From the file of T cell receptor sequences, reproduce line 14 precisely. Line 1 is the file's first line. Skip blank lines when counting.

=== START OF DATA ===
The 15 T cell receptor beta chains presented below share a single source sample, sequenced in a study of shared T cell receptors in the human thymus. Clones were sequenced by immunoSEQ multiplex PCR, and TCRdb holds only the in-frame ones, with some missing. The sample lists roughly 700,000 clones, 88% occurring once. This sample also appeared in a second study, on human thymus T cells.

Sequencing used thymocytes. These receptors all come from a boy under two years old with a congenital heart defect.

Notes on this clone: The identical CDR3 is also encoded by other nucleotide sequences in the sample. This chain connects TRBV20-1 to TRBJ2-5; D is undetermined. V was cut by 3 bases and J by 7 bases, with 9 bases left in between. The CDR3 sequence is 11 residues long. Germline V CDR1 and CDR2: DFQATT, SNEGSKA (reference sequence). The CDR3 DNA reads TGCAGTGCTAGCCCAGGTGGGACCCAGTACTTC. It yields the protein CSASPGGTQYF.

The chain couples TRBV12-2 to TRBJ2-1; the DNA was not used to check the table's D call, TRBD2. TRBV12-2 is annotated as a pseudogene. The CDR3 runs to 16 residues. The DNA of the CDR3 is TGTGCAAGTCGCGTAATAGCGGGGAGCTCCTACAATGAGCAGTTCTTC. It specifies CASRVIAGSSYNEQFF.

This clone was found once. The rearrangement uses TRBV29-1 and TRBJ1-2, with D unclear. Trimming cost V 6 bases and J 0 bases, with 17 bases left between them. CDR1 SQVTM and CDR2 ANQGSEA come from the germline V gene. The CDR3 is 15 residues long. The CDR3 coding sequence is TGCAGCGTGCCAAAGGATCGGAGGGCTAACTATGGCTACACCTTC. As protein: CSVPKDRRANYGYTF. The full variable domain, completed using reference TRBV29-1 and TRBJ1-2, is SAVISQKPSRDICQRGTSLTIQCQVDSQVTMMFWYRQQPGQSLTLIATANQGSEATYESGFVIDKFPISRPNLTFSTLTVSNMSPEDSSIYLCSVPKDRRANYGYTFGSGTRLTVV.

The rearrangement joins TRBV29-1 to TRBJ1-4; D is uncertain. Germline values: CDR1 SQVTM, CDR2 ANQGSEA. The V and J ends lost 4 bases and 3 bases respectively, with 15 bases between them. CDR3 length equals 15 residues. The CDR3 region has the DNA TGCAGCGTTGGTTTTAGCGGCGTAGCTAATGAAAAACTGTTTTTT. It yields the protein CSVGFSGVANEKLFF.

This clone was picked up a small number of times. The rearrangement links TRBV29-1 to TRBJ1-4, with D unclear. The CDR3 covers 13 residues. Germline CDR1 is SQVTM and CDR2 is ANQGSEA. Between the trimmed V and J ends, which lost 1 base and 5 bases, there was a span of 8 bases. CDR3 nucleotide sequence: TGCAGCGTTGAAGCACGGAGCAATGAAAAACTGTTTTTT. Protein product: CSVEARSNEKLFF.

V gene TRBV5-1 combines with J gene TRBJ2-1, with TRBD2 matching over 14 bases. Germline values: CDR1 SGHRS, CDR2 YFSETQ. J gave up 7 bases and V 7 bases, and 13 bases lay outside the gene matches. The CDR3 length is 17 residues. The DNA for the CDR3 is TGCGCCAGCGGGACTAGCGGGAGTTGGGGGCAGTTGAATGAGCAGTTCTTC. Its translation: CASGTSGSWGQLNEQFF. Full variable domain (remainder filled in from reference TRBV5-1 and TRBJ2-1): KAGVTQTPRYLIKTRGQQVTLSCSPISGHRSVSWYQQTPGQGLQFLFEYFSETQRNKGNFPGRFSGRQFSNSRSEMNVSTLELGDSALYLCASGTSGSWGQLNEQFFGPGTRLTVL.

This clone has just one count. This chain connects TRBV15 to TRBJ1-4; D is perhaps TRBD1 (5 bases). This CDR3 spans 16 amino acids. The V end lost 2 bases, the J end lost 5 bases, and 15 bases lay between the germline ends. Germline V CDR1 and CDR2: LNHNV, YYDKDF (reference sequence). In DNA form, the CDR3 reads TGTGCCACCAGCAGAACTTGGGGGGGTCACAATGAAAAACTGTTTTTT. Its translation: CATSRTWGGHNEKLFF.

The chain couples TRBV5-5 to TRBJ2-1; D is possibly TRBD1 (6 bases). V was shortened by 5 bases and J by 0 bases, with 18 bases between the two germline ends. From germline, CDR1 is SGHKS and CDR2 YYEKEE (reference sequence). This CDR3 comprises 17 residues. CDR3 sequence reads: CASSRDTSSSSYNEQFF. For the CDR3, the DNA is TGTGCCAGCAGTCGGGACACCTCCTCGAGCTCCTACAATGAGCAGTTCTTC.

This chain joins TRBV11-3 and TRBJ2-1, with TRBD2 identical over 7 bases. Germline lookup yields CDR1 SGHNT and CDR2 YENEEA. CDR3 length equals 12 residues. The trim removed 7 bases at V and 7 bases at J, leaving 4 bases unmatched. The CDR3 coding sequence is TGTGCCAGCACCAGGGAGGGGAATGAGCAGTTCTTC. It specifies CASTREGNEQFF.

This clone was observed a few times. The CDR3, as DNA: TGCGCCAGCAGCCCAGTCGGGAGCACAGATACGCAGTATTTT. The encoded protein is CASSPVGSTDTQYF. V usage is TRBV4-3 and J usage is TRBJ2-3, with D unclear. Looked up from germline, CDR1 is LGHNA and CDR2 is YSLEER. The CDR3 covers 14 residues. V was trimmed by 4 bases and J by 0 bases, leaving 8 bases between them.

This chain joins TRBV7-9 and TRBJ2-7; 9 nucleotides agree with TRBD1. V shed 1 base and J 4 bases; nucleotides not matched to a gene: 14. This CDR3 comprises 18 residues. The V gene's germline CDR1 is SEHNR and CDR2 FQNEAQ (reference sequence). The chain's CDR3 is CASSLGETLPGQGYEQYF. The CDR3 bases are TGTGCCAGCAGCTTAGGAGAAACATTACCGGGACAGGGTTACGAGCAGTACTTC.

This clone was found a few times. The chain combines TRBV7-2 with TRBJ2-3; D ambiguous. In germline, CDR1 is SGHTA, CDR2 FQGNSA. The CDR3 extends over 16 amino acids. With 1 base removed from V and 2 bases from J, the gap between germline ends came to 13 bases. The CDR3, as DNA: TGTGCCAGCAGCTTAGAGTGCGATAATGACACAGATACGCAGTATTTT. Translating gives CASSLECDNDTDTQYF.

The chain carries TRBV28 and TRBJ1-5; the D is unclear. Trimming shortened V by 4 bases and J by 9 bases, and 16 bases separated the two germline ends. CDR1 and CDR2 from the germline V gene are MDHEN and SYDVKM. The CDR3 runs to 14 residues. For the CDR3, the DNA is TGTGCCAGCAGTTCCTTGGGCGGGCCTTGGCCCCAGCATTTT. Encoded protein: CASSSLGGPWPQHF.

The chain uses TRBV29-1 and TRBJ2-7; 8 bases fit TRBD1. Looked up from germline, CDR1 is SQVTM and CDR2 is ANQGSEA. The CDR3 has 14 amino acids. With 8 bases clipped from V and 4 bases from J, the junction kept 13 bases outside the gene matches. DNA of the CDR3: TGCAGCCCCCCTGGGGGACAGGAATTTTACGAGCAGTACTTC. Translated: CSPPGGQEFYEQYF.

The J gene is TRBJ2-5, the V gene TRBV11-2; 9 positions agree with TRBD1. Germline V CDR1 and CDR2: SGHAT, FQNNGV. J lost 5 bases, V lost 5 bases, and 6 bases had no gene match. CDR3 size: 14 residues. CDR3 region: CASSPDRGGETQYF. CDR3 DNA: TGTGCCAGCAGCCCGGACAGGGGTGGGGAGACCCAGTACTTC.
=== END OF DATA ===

This clone was found a few times. The chain combines TRBV7-2 with TRBJ2-3; D ambiguous. In germline, CDR1 is SGHTA, CDR2 FQGNSA. The CDR3 extends over 16 amino acids. With 1 base removed from V and 2 bases from J, the gap between germline ends came to 13 bases. The CDR3, as DNA: TGTGCCAGCAGCTTAGAGTGCGATAATGACACAGATACGCAGTATTTT. Translating gives CASSLECDNDTDTQYF.